You are here

Can I break my lease in MA in a hardship situation?

I signed a 1 yr lease, putting down first and last months rent back in September. I was laid off in December, and continued to pay rent with the severance I received while I looked for work. I accepted a position in CT this week, and thus had to relocate. My landlord expects me to pay rent until the apartment finds a new tenant, I realize I'm under a contract, but is there an exception for this if I needed to relocate for a job?

Share this with your friends

No, MA law does not allow you to break your lease in hardship situations.  You are bound by the terms of the contract you signed and may still be responsible for rent until the end of the term.  However, Massachusetts law obligates your landlord to make reasonable efforts to rent the apartment to someone else and, thus, eliminate or reduce your liability for the rent owed for the remaining term of the lease.  If you find a suitable person to assume the lease, and the landlord refuses, you may not be liable for the entire term of the lease. Additionally, if you ‘break the lease’ and the landlord does not take reasonable steps to fill the vacancy, you may not be liable for the full term of the lease.
There are a few situations in which a tenant is allowed to terminate a lease, including:
(1) Military Service. Under the War and National Defense Service member's Civil Relief Act (50 App. U.S.C.A. §§ 501) if you are a member of the "uniformed services,” (not just the military, but also corps of the national Oceanic and Atmospheric Administration (NOAA), commissioned corps of the Public Health Service, or an active National Guard member), if you are required by that service to move, you can give your landlord written notice of your intent to terminate your tenancy. Once the notice is delivered to the landlord, the tenant's lease will end 30 days after the next rent payment day.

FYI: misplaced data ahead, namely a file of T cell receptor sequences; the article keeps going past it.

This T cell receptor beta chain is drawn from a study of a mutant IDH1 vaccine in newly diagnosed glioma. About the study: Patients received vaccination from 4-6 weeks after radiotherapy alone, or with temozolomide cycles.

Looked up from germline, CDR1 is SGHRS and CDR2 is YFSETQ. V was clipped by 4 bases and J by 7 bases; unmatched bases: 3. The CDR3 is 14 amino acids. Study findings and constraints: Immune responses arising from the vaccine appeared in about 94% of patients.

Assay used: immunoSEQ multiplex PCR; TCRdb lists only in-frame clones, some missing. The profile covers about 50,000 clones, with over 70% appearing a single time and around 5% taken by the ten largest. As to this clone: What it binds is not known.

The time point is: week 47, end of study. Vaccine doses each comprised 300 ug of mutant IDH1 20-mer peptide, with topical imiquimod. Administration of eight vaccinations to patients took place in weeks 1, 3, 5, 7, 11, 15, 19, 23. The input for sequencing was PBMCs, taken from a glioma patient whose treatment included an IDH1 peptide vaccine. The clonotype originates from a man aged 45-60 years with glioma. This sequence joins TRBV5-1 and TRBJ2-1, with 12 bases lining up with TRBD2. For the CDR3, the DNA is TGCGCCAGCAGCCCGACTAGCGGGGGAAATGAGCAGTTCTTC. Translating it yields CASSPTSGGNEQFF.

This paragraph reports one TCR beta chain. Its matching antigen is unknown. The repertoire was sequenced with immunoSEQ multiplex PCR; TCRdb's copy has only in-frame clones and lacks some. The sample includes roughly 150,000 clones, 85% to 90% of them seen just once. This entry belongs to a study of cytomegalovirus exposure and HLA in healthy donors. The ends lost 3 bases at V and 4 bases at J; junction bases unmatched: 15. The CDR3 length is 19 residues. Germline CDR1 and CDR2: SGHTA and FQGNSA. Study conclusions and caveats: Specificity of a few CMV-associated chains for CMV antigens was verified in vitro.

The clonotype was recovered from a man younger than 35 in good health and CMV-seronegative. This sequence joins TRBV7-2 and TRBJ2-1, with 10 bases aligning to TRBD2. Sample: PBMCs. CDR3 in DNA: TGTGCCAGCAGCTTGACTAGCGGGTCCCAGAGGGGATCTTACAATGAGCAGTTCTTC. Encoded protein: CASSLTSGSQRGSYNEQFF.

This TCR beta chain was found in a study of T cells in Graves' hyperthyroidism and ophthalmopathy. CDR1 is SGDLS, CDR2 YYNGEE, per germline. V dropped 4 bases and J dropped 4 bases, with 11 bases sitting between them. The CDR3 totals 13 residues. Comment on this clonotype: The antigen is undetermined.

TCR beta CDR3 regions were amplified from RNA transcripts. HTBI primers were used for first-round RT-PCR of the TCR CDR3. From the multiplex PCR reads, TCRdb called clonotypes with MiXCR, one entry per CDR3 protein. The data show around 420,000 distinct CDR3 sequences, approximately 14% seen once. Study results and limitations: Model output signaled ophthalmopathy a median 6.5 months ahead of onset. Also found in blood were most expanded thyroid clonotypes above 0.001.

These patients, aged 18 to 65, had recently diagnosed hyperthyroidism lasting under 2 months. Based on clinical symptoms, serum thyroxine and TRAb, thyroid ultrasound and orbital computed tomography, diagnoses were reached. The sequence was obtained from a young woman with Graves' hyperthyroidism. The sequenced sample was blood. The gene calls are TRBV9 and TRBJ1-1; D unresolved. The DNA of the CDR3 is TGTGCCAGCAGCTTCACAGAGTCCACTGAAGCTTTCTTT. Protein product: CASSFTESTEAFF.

(2) Constructive Eviction. In cases where the landlord fails to make repairs and correct major problems. However, tenants must follow procedures outlined in Massachusetts General Laws Chapter 111, § 127L and in chapter 239, §8A.
(3) Domestic Violence. Under Massachusetts General Laws Chapter 186 § 24, tenants who have met certain conditions and who are victims of (or reasonably fear) domestic violence, rape, sexual assault, or stalking can terminate their lease.
One final note: Just because you think your landlord is not acting reasonably (in accepting a person you find to take over the lease) does not mean a court will agree with you. A landlord is not obligated to rent to the person you nominate to assume your lease. The landlord may have valid reasons for not renting to that person, such as a poor credit history or bad references from former landlords. In short, breaking a lease is risky business.

Talk to a Landlord and Tenant Lawyer Today
Most offer FREE Consultations
Connect with The Forum
facebook google twitter linkedin